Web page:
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ARTISTIC DEVELOPMENT Exhibit of Hartigan works shows her evolution


When Grace Hartigan became director of the Maryland Institute's Hoffberger School of Painting in 1965 -- a position she has held since -- she had left behind the glory days as a leading abstract expressionist painter in 1950s New York and settled quietly in Baltimore with husband Winston Price. Since then, her work has changed in major ways, and has emerged from the last quarter century looking awfully good. On the way, however, there were periods of struggle, doubt and uncertainty, and one can glimpse those along with successes in a show that opens at the Institute tomorrow.

Titled "Grace Hartigan: 25 Years at the Maryland Institute, College of Art" (through Dec. 31), it's a somewhat unbalanced show, with six of its 17 oils and watercolors from the first 15 years of the period and the rest from the 1980s. Nevertheless, it does leave an impression of the artist's evolution.

For about the first half of the period, from "Skin Deep" of 1965 to "Toyland" of 1976, these works tend toward a greater degree of representationalism, of definition of areas, separation of colors and filling up of the surface with discrete imagery. Robert Mattison, in his recently published book, "Grace Hartigan: A Painter's World," titles his chapter on the 1970s "A Rage for Order." One can see the "rage" in full force here in the crowded "Toyland," a work that grows stronger with sustained viewing but nevertheless speaks of a certain move away from an earlier, more dynamic freedom of expression.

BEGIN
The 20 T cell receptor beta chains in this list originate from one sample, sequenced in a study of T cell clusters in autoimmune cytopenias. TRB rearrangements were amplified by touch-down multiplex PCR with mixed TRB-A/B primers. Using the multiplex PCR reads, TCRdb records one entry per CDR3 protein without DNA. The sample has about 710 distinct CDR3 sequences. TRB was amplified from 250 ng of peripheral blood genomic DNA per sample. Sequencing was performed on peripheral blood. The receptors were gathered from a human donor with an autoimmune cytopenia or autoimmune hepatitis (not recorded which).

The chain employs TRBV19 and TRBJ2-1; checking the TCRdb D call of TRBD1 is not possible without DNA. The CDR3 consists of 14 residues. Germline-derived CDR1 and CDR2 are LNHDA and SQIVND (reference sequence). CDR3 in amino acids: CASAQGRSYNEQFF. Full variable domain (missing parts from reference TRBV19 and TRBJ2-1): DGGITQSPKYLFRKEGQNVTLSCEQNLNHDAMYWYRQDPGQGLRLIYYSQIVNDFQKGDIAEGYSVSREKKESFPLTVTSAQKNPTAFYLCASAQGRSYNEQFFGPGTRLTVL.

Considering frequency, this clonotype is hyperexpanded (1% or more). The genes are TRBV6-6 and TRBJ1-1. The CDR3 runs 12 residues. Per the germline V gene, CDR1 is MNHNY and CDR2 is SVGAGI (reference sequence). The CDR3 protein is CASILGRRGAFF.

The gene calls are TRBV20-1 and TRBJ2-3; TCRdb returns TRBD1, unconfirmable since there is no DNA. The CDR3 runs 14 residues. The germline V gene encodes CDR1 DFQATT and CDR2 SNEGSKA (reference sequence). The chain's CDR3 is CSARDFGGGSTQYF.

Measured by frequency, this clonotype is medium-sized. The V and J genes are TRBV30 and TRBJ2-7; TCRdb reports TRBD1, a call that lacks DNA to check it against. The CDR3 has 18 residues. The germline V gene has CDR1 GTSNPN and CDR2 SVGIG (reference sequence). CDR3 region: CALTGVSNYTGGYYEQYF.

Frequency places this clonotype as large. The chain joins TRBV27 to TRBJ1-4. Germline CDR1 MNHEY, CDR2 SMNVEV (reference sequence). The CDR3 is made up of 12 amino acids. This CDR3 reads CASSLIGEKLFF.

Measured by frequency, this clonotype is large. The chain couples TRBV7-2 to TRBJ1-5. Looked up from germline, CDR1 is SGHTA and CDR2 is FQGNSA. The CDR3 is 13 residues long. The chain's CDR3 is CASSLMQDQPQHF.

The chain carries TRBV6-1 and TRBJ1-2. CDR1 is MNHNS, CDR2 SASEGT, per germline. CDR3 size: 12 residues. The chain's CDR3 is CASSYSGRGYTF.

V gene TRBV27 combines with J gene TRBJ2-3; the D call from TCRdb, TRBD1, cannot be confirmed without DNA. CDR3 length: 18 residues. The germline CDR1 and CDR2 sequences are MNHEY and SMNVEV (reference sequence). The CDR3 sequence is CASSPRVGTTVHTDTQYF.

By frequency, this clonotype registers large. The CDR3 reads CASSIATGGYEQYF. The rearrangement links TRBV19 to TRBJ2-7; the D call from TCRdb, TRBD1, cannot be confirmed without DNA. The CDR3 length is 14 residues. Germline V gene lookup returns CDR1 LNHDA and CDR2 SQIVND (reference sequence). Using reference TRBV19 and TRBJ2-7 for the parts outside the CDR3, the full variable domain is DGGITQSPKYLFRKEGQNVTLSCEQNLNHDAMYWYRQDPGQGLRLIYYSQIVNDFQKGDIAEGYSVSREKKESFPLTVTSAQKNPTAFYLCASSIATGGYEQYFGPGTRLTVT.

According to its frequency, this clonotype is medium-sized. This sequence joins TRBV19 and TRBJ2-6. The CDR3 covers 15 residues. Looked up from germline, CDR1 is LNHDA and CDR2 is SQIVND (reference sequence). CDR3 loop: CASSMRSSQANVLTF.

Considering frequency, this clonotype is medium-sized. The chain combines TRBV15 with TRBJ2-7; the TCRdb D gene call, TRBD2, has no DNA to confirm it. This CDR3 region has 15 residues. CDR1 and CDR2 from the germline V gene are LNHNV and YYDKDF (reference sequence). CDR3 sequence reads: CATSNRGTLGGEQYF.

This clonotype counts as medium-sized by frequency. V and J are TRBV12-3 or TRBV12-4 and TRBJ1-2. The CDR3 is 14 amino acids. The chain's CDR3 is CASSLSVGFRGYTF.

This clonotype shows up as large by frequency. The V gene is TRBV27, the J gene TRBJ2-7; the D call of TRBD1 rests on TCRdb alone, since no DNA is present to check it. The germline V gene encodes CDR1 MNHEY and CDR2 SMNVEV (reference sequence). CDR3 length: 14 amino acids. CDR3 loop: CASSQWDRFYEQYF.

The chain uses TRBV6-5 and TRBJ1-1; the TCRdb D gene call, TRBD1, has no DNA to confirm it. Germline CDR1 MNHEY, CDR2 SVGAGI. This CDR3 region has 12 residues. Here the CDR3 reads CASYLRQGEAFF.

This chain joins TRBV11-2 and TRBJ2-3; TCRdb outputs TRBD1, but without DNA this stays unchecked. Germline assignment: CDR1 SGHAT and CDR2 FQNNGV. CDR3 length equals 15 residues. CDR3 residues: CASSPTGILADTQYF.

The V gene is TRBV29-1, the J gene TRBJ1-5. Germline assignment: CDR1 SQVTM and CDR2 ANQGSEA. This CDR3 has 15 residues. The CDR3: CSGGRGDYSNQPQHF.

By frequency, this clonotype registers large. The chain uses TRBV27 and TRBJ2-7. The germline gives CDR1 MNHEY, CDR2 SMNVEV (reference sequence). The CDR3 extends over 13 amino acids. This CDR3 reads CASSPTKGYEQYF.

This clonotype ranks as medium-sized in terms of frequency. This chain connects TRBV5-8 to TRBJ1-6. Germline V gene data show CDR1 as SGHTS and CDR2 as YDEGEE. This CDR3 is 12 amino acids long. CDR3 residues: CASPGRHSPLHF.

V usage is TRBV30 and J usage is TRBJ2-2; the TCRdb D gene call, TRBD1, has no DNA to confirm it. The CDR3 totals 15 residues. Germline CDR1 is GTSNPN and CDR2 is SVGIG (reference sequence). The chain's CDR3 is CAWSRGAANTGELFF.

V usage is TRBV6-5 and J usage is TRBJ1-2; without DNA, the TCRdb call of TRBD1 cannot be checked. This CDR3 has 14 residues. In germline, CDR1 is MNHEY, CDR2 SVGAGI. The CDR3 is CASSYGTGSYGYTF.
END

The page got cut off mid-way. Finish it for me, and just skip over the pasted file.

Then, from "Celtic Painting" (1978) on through the 1980s, there is a definite loosening up, an evolution toward more lyrical movement, color and line, a re-experimentation with a greater degree of abstraction, more willingness to take chances. In short, there is a regaining of freedom and daring, culminating in "West Broadway," a painting not on view here but in Hartigan's current, impressive show at the C. Grimaldis Gallery (through Saturday). In that painting, freedom of expression combines with a surface tension to recall Hartigan's quite different but similarly exciting works of the 1950s.

The best works from the 1980s at the Institute are the watercolors, which in this context appear to have aided in the loosening process. The joy of "Plein Air Dancers" (1984), the beauty of color and movement in "Swan" (1984) and the extraordinary study in fluid grays of "Pagliacci" (1986) are indelible images. Some of the oils, such as "L. A. Boudoir" (1987) and "Weekend in Hawaii" (1988) are not among Hartigan's best works but rather transitional paintings in which she struggled toward the resolutions so successfully revealed in the Grimaldis exhibit. To have the two shows on at once, however briefly, is a rare opportunity.

For all her changes, Hartigan's constants include her engagement, her strength, her expressive communication whether through color, gesture, subject matter or all three. One is as likely to see a Hartigan show and remain unmoved as to walk through a downpour and remain dry.

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